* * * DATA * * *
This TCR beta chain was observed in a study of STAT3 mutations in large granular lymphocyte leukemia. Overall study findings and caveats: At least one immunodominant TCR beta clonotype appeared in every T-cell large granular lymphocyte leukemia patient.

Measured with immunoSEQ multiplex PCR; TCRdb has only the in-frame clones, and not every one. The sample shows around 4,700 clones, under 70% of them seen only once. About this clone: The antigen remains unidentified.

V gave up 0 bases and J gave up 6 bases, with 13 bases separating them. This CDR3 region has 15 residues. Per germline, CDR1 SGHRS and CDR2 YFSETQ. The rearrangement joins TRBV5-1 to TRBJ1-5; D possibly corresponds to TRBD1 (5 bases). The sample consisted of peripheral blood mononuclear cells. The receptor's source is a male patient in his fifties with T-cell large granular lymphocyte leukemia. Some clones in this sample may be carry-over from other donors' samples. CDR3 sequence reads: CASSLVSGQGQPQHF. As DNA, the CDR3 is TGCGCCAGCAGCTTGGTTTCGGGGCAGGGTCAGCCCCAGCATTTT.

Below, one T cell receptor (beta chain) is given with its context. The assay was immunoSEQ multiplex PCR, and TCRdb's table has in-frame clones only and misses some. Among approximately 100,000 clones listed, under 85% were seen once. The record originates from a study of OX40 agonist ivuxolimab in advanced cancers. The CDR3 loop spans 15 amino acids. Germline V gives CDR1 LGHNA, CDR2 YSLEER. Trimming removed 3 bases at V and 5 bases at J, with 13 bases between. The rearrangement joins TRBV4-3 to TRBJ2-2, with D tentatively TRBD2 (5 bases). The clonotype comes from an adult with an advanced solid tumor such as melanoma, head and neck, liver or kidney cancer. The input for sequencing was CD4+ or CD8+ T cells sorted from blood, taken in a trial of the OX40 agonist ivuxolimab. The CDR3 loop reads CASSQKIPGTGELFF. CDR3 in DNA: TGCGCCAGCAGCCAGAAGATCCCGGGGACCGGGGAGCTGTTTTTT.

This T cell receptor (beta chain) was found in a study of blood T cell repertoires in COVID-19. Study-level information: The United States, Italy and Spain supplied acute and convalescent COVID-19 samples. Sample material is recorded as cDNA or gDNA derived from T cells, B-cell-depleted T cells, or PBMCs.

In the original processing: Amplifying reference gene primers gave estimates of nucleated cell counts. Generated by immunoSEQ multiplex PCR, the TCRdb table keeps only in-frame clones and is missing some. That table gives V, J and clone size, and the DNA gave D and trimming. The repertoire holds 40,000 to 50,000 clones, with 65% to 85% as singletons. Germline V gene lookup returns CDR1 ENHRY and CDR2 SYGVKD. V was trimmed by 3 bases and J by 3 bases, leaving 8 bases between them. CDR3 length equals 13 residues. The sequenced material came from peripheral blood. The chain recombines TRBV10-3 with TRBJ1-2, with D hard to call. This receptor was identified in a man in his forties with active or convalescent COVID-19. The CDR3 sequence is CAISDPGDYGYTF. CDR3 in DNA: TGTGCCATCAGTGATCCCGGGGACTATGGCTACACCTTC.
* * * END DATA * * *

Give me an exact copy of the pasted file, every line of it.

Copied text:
This TCR beta chain was observed in a study of STAT3 mutations in large granular lymphocyte leukemia. Overall study findings and caveats: At least one immunodominant TCR beta clonotype appeared in every T-cell large granular lymphocyte leukemia patient.

Measured with immunoSEQ multiplex PCR; TCRdb has only the in-frame clones, and not every one. The sample shows around 4,700 clones, under 70% of them seen only once. About this clone: The antigen remains unidentified.

V gave up 0 bases and J gave up 6 bases, with 13 bases separating them. This CDR3 region has 15 residues. Per germline, CDR1 SGHRS and CDR2 YFSETQ. The rearrangement joins TRBV5-1 to TRBJ1-5; D possibly corresponds to TRBD1 (5 bases). The sample consisted of peripheral blood mononuclear cells. The receptor's source is a male patient in his fifties with T-cell large granular lymphocyte leukemia. Some clones in this sample may be carry-over from other donors' samples. CDR3 sequence reads: CASSLVSGQGQPQHF. As DNA, the CDR3 is TGCGCCAGCAGCTTGGTTTCGGGGCAGGGTCAGCCCCAGCATTTT.

Below, one T cell receptor (beta chain) is given with its context. The assay was immunoSEQ multiplex PCR, and TCRdb's table has in-frame clones only and misses some. Among approximately 100,000 clones listed, under 85% were seen once. The record originates from a study of OX40 agonist ivuxolimab in advanced cancers. The CDR3 loop spans 15 amino acids. Germline V gives CDR1 LGHNA, CDR2 YSLEER. Trimming removed 3 bases at V and 5 bases at J, with 13 bases between. The rearrangement joins TRBV4-3 to TRBJ2-2, with D tentatively TRBD2 (5 bases). The clonotype comes from an adult with an advanced solid tumor such as melanoma, head and neck, liver or kidney cancer. The input for sequencing was CD4+ or CD8+ T cells sorted from blood, taken in a trial of the OX40 agonist ivuxolimab. The CDR3 loop reads CASSQKIPGTGELFF. CDR3 in DNA: TGCGCCAGCAGCCAGAAGATCCCGGGGACCGGGGAGCTGTTTTTT.

This T cell receptor (beta chain) was found in a study of blood T cell repertoires in COVID-19. Study-level information: The United States, Italy and Spain supplied acute and convalescent COVID-19 samples. Sample material is recorded as cDNA or gDNA derived from T cells, B-cell-depleted T cells, or PBMCs.

In the original processing: Amplifying reference gene primers gave estimates of nucleated cell counts. Generated by immunoSEQ multiplex PCR, the TCRdb table keeps only in-frame clones and is missing some. That table gives V, J and clone size, and the DNA gave D and trimming. The repertoire holds 40,000 to 50,000 clones, with 65% to 85% as singletons. Germline V gene lookup returns CDR1 ENHRY and CDR2 SYGVKD. V was trimmed by 3 bases and J by 3 bases, leaving 8 bases between them. CDR3 length equals 13 residues. The sequenced material came from peripheral blood. The chain recombines TRBV10-3 with TRBJ1-2, with D hard to call. This receptor was identified in a man in his forties with active or convalescent COVID-19. The CDR3 sequence is CAISDPGDYGYTF. CDR3 in DNA: TGTGCCATCAGTGATCCCGGGGACTATGGCTACACCTTC.